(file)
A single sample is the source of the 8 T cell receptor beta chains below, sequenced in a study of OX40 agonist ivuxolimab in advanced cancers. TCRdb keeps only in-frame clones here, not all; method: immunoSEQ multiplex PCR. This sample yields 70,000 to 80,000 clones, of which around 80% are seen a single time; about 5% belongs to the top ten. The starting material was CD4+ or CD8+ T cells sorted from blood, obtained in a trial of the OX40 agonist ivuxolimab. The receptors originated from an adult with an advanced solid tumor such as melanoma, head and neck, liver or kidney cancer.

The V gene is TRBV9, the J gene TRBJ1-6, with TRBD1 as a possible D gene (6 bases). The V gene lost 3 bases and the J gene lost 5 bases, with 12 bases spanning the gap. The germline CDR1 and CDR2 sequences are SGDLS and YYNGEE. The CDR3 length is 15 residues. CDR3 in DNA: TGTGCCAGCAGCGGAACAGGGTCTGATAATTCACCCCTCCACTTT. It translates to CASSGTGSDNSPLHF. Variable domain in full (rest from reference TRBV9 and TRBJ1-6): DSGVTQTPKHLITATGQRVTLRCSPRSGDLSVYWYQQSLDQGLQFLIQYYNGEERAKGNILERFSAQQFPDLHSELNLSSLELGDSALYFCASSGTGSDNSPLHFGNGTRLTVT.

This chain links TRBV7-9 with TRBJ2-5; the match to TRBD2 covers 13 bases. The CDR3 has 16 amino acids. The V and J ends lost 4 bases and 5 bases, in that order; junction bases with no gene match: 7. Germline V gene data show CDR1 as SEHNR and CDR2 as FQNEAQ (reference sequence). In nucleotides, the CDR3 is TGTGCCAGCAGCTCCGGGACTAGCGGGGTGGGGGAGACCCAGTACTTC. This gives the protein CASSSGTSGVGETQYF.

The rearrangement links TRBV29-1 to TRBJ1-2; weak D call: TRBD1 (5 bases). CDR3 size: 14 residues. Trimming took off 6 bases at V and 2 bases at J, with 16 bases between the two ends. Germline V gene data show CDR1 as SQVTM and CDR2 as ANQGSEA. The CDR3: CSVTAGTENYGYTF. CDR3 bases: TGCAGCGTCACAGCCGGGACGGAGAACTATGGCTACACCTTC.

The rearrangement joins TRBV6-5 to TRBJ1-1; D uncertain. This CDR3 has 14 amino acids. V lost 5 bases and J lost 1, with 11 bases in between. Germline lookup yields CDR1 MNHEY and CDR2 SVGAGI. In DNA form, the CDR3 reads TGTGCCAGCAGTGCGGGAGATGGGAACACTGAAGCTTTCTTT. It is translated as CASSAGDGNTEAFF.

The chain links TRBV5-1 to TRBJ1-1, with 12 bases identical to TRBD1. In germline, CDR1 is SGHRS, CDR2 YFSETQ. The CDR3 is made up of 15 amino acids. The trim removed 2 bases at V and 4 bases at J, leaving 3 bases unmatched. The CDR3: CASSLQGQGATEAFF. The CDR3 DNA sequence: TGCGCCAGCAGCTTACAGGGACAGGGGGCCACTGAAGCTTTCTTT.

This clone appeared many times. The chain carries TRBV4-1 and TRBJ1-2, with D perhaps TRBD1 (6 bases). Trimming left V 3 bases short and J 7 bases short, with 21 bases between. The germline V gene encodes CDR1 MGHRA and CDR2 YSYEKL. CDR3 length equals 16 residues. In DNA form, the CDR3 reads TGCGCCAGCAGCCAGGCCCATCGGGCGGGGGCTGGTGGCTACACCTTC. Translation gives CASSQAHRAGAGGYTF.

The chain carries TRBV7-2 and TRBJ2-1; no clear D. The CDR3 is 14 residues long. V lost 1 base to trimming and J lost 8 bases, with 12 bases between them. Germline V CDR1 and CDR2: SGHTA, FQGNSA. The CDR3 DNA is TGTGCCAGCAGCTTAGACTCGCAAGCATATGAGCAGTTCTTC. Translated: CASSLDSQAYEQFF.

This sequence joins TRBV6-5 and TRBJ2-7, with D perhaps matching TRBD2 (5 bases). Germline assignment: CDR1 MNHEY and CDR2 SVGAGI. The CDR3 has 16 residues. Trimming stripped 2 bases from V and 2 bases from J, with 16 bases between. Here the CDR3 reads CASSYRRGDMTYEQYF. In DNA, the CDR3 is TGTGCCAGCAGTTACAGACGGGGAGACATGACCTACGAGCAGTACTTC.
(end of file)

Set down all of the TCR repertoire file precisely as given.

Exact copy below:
A single sample is the source of the 8 T cell receptor beta chains below, sequenced in a study of OX40 agonist ivuxolimab in advanced cancers. TCRdb keeps only in-frame clones here, not all; method: immunoSEQ multiplex PCR. This sample yields 70,000 to 80,000 clones, of which around 80% are seen a single time; about 5% belongs to the top ten. The starting material was CD4+ or CD8+ T cells sorted from blood, obtained in a trial of the OX40 agonist ivuxolimab. The receptors originated from an adult with an advanced solid tumor such as melanoma, head and neck, liver or kidney cancer.

The V gene is TRBV9, the J gene TRBJ1-6, with TRBD1 as a possible D gene (6 bases). The V gene lost 3 bases and the J gene lost 5 bases, with 12 bases spanning the gap. The germline CDR1 and CDR2 sequences are SGDLS and YYNGEE. The CDR3 length is 15 residues. CDR3 in DNA: TGTGCCAGCAGCGGAACAGGGTCTGATAATTCACCCCTCCACTTT. It translates to CASSGTGSDNSPLHF. Variable domain in full (rest from reference TRBV9 and TRBJ1-6): DSGVTQTPKHLITATGQRVTLRCSPRSGDLSVYWYQQSLDQGLQFLIQYYNGEERAKGNILERFSAQQFPDLHSELNLSSLELGDSALYFCASSGTGSDNSPLHFGNGTRLTVT.

This chain links TRBV7-9 with TRBJ2-5; the match to TRBD2 covers 13 bases. The CDR3 has 16 amino acids. The V and J ends lost 4 bases and 5 bases, in that order; junction bases with no gene match: 7. Germline V gene data show CDR1 as SEHNR and CDR2 as FQNEAQ (reference sequence). In nucleotides, the CDR3 is TGTGCCAGCAGCTCCGGGACTAGCGGGGTGGGGGAGACCCAGTACTTC. This gives the protein CASSSGTSGVGETQYF.

The rearrangement links TRBV29-1 to TRBJ1-2; weak D call: TRBD1 (5 bases). CDR3 size: 14 residues. Trimming took off 6 bases at V and 2 bases at J, with 16 bases between the two ends. Germline V gene data show CDR1 as SQVTM and CDR2 as ANQGSEA. The CDR3: CSVTAGTENYGYTF. CDR3 bases: TGCAGCGTCACAGCCGGGACGGAGAACTATGGCTACACCTTC.

The rearrangement joins TRBV6-5 to TRBJ1-1; D uncertain. This CDR3 has 14 amino acids. V lost 5 bases and J lost 1, with 11 bases in between. Germline lookup yields CDR1 MNHEY and CDR2 SVGAGI. In DNA form, the CDR3 reads TGTGCCAGCAGTGCGGGAGATGGGAACACTGAAGCTTTCTTT. It is translated as CASSAGDGNTEAFF.

The chain links TRBV5-1 to TRBJ1-1, with 12 bases identical to TRBD1. In germline, CDR1 is SGHRS, CDR2 YFSETQ. The CDR3 is made up of 15 amino acids. The trim removed 2 bases at V and 4 bases at J, leaving 3 bases unmatched. The CDR3: CASSLQGQGATEAFF. The CDR3 DNA sequence: TGCGCCAGCAGCTTACAGGGACAGGGGGCCACTGAAGCTTTCTTT.

This clone appeared many times. The chain carries TRBV4-1 and TRBJ1-2, with D perhaps TRBD1 (6 bases). Trimming left V 3 bases short and J 7 bases short, with 21 bases between. The germline V gene encodes CDR1 MGHRA and CDR2 YSYEKL. CDR3 length equals 16 residues. In DNA form, the CDR3 reads TGCGCCAGCAGCCAGGCCCATCGGGCGGGGGCTGGTGGCTACACCTTC. Translation gives CASSQAHRAGAGGYTF.

The chain carries TRBV7-2 and TRBJ2-1; no clear D. The CDR3 is 14 residues long. V lost 1 base to trimming and J lost 8 bases, with 12 bases between them. Germline V CDR1 and CDR2: SGHTA, FQGNSA. The CDR3 DNA is TGTGCCAGCAGCTTAGACTCGCAAGCATATGAGCAGTTCTTC. Translated: CASSLDSQAYEQFF.

This sequence joins TRBV6-5 and TRBJ2-7, with D perhaps matching TRBD2 (5 bases). Germline assignment: CDR1 MNHEY and CDR2 SVGAGI. The CDR3 has 16 residues. Trimming stripped 2 bases from V and 2 bases from J, with 16 bases between. Here the CDR3 reads CASSYRRGDMTYEQYF. In DNA, the CDR3 is TGTGCCAGCAGTTACAGACGGGGAGACATGACCTACGAGCAGTACTTC.